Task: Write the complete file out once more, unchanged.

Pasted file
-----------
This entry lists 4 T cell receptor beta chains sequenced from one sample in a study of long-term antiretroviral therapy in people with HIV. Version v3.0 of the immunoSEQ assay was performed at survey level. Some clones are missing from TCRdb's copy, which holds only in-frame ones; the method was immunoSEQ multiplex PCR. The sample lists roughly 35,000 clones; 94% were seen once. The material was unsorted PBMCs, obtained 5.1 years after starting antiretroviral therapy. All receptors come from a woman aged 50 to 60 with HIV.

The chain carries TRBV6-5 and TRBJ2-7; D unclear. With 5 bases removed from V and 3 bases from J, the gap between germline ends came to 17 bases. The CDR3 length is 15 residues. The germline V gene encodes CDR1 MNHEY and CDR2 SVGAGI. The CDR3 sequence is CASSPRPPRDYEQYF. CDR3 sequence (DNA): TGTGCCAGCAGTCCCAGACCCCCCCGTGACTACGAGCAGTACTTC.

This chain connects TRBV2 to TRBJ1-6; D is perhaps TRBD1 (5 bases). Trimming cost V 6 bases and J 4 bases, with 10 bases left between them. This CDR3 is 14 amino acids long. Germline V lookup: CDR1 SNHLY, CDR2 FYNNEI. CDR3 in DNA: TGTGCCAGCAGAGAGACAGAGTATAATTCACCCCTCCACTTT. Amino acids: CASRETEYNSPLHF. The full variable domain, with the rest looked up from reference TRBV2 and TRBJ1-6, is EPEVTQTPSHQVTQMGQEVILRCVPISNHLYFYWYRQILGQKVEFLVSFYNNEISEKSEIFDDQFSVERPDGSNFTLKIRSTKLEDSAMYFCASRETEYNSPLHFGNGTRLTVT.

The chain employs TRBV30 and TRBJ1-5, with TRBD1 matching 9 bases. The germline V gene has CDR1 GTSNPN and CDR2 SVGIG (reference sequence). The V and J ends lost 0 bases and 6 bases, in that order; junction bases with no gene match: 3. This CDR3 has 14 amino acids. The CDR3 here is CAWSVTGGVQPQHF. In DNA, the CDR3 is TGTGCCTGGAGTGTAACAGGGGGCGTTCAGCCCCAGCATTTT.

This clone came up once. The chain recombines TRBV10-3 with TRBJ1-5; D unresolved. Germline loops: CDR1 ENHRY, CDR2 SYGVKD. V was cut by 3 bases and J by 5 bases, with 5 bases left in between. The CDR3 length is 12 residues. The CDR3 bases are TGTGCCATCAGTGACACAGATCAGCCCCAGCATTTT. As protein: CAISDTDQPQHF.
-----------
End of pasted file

This entry lists 4 T cell receptor beta chains sequenced from one sample in a study of long-term antiretroviral therapy in people with HIV. Version v3.0 of the immunoSEQ assay was performed at survey level. Some clones are missing from TCRdb's copy, which holds only in-frame ones; the method was immunoSEQ multiplex PCR. The sample lists roughly 35,000 clones; 94% were seen once. The material was unsorted PBMCs, obtained 5.1 years after starting antiretroviral therapy. All receptors come from a woman aged 50 to 60 with HIV.

The chain carries TRBV6-5 and TRBJ2-7; D unclear. With 5 bases removed from V and 3 bases from J, the gap between germline ends came to 17 bases. The CDR3 length is 15 residues. The germline V gene encodes CDR1 MNHEY and CDR2 SVGAGI. The CDR3 sequence is CASSPRPPRDYEQYF. CDR3 sequence (DNA): TGTGCCAGCAGTCCCAGACCCCCCCGTGACTACGAGCAGTACTTC.

This chain connects TRBV2 to TRBJ1-6; D is perhaps TRBD1 (5 bases). Trimming cost V 6 bases and J 4 bases, with 10 bases left between them. This CDR3 is 14 amino acids long. Germline V lookup: CDR1 SNHLY, CDR2 FYNNEI. CDR3 in DNA: TGTGCCAGCAGAGAGACAGAGTATAATTCACCCCTCCACTTT. Amino acids: CASRETEYNSPLHF. The full variable domain, with the rest looked up from reference TRBV2 and TRBJ1-6, is EPEVTQTPSHQVTQMGQEVILRCVPISNHLYFYWYRQILGQKVEFLVSFYNNEISEKSEIFDDQFSVERPDGSNFTLKIRSTKLEDSAMYFCASRETEYNSPLHFGNGTRLTVT.

The chain employs TRBV30 and TRBJ1-5, with TRBD1 matching 9 bases. The germline V gene has CDR1 GTSNPN and CDR2 SVGIG (reference sequence). The V and J ends lost 0 bases and 6 bases, in that order; junction bases with no gene match: 3. This CDR3 has 14 amino acids. The CDR3 here is CAWSVTGGVQPQHF. In DNA, the CDR3 is TGTGCCTGGAGTGTAACAGGGGGCGTTCAGCCCCAGCATTTT.

This clone came up once. The chain recombines TRBV10-3 with TRBJ1-5; D unresolved. Germline loops: CDR1 ENHRY, CDR2 SYGVKD. V was cut by 3 bases and J by 5 bases, with 5 bases left in between. The CDR3 length is 12 residues. The CDR3 bases are TGTGCCATCAGTGACACAGATCAGCCCCAGCATTTT. As protein: CAISDTDQPQHF.